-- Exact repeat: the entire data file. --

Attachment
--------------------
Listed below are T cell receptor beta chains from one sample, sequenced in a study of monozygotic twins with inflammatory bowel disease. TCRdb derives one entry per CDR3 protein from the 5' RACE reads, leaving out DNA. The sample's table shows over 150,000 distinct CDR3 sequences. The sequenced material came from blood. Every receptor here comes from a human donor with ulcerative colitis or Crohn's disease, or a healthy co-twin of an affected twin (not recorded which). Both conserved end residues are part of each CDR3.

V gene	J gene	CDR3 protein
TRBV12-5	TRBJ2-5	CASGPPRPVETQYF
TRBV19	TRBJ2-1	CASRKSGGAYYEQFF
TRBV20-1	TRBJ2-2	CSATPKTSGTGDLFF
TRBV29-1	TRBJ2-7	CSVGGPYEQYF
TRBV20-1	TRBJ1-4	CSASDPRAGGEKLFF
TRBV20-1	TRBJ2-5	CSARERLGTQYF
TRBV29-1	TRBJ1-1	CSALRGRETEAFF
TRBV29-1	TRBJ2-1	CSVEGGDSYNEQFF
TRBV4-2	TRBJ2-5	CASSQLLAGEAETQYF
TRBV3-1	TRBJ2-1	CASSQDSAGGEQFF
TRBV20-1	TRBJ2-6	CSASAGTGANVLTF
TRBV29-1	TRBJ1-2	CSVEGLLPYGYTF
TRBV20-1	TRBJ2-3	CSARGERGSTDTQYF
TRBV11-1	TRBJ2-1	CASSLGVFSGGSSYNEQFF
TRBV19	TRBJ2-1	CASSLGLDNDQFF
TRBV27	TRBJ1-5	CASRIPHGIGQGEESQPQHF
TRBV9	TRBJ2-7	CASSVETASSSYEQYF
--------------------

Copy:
Listed below are T cell receptor beta chains from one sample, sequenced in a study of monozygotic twins with inflammatory bowel disease. TCRdb derives one entry per CDR3 protein from the 5' RACE reads, leaving out DNA. The sample's table shows over 150,000 distinct CDR3 sequences. The sequenced material came from blood. Every receptor here comes from a human donor with ulcerative colitis or Crohn's disease, or a healthy co-twin of an affected twin (not recorded which). Both conserved end residues are part of each CDR3.

V gene	J gene	CDR3 protein
TRBV12-5	TRBJ2-5	CASGPPRPVETQYF
TRBV19	TRBJ2-1	CASRKSGGAYYEQFF
TRBV20-1	TRBJ2-2	CSATPKTSGTGDLFF
TRBV29-1	TRBJ2-7	CSVGGPYEQYF
TRBV20-1	TRBJ1-4	CSASDPRAGGEKLFF
TRBV20-1	TRBJ2-5	CSARERLGTQYF
TRBV29-1	TRBJ1-1	CSALRGRETEAFF
TRBV29-1	TRBJ2-1	CSVEGGDSYNEQFF
TRBV4-2	TRBJ2-5	CASSQLLAGEAETQYF
TRBV3-1	TRBJ2-1	CASSQDSAGGEQFF
TRBV20-1	TRBJ2-6	CSASAGTGANVLTF
TRBV29-1	TRBJ1-2	CSVEGLLPYGYTF
TRBV20-1	TRBJ2-3	CSARGERGSTDTQYF
TRBV11-1	TRBJ2-1	CASSLGVFSGGSSYNEQFF
TRBV19	TRBJ2-1	CASSLGLDNDQFF
TRBV27	TRBJ1-5	CASRIPHGIGQGEESQPQHF
TRBV9	TRBJ2-7	CASSVETASSSYEQYF